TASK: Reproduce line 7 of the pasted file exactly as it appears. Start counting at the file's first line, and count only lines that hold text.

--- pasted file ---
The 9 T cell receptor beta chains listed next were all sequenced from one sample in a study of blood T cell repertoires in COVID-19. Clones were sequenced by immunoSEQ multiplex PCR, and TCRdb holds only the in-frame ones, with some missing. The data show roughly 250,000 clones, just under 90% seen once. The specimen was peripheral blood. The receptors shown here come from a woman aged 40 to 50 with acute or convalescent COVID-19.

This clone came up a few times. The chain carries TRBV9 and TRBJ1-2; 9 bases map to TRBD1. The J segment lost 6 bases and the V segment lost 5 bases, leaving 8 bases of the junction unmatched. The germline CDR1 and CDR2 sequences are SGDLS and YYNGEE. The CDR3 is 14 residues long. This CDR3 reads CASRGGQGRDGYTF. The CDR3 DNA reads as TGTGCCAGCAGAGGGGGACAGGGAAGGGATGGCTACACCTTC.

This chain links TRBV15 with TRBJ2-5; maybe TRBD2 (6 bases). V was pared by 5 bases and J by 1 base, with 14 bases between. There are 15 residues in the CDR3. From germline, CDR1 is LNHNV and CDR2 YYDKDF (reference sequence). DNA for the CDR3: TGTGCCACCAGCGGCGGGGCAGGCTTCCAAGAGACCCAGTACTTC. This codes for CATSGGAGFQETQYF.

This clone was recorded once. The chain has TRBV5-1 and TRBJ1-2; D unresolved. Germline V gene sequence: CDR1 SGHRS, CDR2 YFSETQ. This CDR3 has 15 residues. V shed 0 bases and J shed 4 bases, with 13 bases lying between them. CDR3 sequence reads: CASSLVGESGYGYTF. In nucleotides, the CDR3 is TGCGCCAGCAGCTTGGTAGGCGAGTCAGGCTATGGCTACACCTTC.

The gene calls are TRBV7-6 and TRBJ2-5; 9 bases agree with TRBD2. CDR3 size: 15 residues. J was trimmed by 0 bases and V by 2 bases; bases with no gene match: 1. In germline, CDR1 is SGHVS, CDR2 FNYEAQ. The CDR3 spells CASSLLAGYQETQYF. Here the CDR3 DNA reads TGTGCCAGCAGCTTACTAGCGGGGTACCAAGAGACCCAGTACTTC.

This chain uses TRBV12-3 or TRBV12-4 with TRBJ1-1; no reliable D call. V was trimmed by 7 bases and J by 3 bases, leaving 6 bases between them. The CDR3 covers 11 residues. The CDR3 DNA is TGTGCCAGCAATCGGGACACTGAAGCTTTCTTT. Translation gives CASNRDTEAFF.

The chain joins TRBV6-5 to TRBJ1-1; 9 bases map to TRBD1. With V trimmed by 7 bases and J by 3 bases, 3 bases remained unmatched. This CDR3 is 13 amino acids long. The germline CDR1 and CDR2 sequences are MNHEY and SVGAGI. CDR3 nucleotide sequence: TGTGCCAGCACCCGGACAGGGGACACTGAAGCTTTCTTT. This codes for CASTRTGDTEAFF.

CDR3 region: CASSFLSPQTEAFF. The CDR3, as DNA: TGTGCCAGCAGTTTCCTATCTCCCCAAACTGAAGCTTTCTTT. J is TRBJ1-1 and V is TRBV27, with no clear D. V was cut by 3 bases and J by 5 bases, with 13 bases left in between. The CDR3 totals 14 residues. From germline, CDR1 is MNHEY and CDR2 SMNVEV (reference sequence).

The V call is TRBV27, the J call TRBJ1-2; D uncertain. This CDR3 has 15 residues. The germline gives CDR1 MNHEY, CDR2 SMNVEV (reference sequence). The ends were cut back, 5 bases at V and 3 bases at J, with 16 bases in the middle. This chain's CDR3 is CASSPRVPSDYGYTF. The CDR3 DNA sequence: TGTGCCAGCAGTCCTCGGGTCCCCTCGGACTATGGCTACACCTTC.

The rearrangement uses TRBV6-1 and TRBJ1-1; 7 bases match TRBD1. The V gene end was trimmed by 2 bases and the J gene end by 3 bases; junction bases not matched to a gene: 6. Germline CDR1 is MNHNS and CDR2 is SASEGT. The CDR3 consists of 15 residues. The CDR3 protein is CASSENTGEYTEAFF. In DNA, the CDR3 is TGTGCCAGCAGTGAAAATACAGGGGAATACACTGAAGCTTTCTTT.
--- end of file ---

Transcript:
The chain joins TRBV6-5 to TRBJ1-1; 9 bases map to TRBD1. With V trimmed by 7 bases and J by 3 bases, 3 bases remained unmatched. This CDR3 is 13 amino acids long. The germline CDR1 and CDR2 sequences are MNHEY and SVGAGI. CDR3 nucleotide sequence: TGTGCCAGCACCCGGACAGGGGACACTGAAGCTTTCTTT. This codes for CASTRTGDTEAFF.